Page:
You may be wondering why a website about Ronda has an article about a hill top town in Morocco, but actually these two towns, despite being only recently twinned, share deep historical and demographic roots.
Chefchaouen was founded by Moulay Ali ben Rachid in 1471 as a stronghold from which the Berber tribes could defend themselves from attacks by the Portuguese invaders. The new inhabitants were mainly Muslim refugees that came from Spain. In 1485 when Ferdinand and Isabella conquered Ronda the entire city was exiled to the Genal villages, then in the great exile that took place some 70 years later these refugees were exiled to Morocco and many ended up in the hilltop town of Chefchaouen. They set about building houses reminiscent of their erstwhile Spanish homes, which is why the town is distinctly Spanish in flavour, the whitewashed houses, with tiny balconies, tiled roofs and patios, are reminiscent of many a white Spanish pueblo. Up until the 1920s when the Spanish took over, the town was infact closed to all foreigners, especially to the Christians, that is until the beginning of the Spanish occupation in 1920. During the war of the Rif, Abs-el Krim was able to oust the Spaniards from 1924 to 1926, but the Spaniards fought back and retook the town in the September of 1926 remaining in power until Moroccan independence in 1956. The blue color that is now synonymous with the town was actually only introduced in the 1930s by the Jews, up till then the windows and doors had been painted green, the traditional Muslim color.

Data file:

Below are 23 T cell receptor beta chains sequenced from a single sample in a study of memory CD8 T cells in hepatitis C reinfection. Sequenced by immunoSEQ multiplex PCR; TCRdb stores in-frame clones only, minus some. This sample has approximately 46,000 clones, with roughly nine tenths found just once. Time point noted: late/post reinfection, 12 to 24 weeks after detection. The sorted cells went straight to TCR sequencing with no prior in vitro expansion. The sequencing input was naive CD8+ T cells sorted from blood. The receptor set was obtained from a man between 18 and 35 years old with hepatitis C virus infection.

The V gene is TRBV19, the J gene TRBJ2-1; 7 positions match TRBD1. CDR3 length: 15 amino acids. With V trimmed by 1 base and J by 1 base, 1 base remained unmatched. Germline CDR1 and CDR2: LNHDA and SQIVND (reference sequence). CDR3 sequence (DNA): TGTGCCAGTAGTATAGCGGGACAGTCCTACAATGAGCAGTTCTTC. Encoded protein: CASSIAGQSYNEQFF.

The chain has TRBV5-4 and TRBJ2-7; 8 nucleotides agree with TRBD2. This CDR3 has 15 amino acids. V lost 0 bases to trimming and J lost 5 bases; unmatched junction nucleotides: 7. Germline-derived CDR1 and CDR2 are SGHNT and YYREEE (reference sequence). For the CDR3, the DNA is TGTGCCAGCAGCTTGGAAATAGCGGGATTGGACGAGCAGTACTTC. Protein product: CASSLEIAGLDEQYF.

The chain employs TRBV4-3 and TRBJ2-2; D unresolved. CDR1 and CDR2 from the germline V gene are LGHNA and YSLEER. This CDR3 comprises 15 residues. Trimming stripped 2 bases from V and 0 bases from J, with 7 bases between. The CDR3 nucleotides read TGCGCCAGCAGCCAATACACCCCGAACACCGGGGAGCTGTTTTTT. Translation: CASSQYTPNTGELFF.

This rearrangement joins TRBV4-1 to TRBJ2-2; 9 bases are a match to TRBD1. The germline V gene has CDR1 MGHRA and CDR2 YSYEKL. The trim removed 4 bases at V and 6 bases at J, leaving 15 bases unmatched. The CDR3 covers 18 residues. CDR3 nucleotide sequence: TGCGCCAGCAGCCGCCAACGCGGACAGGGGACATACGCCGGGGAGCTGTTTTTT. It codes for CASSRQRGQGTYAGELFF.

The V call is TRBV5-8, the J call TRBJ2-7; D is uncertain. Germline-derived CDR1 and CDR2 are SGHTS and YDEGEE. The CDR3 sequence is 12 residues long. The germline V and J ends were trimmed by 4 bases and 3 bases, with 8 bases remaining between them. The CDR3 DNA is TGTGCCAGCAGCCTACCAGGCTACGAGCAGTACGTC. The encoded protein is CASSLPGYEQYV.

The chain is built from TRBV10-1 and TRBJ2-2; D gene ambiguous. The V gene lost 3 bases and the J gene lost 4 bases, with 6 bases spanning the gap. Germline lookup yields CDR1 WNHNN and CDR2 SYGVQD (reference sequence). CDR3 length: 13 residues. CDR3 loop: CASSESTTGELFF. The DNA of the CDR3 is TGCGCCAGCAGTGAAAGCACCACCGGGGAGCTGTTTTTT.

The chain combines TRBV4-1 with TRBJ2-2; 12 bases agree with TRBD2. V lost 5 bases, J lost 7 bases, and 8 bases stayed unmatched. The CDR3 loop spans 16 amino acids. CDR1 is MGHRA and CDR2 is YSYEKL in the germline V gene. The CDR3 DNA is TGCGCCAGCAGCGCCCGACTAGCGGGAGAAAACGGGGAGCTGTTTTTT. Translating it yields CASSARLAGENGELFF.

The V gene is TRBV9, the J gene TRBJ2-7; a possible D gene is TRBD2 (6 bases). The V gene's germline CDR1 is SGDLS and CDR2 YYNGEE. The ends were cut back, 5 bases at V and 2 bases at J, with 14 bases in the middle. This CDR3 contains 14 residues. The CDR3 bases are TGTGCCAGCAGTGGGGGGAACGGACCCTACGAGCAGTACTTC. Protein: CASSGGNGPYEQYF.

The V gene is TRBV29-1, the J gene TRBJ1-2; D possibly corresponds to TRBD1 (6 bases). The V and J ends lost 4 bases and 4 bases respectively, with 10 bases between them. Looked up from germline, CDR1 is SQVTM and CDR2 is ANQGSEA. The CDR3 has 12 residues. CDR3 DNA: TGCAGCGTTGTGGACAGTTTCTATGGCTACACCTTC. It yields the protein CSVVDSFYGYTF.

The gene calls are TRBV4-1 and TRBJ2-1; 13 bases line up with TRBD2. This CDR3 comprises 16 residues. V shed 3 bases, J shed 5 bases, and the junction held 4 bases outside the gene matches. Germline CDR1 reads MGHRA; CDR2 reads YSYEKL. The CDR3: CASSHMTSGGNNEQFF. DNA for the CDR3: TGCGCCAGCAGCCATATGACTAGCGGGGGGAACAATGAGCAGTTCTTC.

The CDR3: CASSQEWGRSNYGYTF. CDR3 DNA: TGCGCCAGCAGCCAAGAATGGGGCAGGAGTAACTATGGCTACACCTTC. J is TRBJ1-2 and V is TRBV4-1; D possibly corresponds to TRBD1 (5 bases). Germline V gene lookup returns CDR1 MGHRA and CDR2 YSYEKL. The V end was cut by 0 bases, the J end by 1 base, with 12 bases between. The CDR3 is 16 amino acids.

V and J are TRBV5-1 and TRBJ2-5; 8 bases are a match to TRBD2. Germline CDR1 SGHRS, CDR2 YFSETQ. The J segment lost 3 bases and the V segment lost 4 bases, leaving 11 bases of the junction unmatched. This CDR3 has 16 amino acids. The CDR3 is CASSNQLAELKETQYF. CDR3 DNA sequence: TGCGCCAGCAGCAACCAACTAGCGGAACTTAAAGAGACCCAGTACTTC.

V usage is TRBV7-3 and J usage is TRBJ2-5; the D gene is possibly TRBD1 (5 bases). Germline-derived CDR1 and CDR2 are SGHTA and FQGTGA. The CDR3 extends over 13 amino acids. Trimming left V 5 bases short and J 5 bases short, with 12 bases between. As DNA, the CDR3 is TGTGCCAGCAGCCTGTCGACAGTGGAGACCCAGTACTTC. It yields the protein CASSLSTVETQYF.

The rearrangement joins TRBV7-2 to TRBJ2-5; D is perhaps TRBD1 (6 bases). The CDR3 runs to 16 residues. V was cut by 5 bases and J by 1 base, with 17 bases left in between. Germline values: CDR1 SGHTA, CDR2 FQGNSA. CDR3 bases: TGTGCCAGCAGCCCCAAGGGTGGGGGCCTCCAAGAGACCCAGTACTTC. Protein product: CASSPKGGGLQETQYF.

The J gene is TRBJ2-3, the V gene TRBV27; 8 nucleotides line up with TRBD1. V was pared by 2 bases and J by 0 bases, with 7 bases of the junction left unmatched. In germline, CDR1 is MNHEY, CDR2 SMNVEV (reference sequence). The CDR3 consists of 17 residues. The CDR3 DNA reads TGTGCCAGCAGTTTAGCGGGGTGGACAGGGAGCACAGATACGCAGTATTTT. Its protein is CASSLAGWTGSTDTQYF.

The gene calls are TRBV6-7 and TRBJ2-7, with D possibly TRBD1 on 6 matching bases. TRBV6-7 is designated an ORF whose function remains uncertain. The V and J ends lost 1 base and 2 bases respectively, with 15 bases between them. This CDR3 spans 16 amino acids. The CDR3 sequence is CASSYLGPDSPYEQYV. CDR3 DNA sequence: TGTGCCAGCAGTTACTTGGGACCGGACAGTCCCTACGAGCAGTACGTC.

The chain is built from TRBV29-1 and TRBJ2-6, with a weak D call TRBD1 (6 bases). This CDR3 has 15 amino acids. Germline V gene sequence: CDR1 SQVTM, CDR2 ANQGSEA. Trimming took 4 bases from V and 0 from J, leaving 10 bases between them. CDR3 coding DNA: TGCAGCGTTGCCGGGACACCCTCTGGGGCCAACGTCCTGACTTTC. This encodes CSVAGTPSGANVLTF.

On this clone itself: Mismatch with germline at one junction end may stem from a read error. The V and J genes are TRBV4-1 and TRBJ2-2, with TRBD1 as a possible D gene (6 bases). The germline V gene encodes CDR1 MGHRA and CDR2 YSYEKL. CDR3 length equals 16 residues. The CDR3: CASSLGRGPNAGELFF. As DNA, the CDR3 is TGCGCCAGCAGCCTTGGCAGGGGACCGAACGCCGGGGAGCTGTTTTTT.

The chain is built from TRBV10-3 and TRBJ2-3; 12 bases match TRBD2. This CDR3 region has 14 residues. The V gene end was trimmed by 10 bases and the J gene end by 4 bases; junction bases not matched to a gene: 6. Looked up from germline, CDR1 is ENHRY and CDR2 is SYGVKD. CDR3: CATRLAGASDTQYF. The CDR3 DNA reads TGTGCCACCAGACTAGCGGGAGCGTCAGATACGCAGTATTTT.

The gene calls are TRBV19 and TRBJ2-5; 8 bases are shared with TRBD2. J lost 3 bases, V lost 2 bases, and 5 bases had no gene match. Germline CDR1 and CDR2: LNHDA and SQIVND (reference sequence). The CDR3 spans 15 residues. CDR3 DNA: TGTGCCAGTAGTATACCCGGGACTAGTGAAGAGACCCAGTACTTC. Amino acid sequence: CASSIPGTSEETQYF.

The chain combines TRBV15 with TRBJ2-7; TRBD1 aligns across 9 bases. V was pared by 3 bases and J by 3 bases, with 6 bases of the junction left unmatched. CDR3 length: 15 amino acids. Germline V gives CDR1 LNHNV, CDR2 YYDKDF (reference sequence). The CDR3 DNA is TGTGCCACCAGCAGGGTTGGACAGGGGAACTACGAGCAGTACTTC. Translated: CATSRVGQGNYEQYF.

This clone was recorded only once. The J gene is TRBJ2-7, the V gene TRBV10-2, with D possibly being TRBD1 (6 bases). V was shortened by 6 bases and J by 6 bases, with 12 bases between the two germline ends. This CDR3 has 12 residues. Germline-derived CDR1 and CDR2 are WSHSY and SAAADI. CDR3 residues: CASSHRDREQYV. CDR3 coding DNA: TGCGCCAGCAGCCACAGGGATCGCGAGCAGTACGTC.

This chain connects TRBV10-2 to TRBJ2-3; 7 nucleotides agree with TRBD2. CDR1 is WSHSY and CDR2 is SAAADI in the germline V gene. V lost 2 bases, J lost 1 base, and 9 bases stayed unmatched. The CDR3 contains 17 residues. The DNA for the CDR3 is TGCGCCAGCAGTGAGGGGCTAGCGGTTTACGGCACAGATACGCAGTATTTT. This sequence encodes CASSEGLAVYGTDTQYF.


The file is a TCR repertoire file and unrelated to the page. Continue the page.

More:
We were lucky enough to stay in a beautifully restored Riad house turned boutique hotel Dar Gabriel, located in the historical Medina from where we explored the charms of this relaxed and friendly town. The first view of Chaouen, as locals call it, is stunning, sitting cradled between the mountain peaks above the fertile Oued Laou valley. Upon entering the town itself one is transported into a fairy tale world of higgledy piggledy streets framed by the glowing blues and greens of the centuries old whitewashed houses. The Medina is the old part of the town and at its heart is the Plaza Uta El-Hammam. It is here where you can watch the world go by enjoy the sights of the Kasbah and the beauty of the Grande Mosque. This mosque is unique in Morocco as it is the only mosque with an octagonal shaped minaret. The walled fortress of the Kasbah is also home to one of the most beautiful gardens in the town and nearby is a small Ethnographic museum. There is also an interesting art gallery that features paintings of the town throughout the ages. Chefchaouen is extremely easy to get to from Spain, there are ferries from the major port of Algeciras, or from Tarifa on the high speed ferry, or just a short flight from most major airports. So why not explore and discover this wonderful place that feels almost otherworldy yet is only a short trip across the Straits of Gibraltar.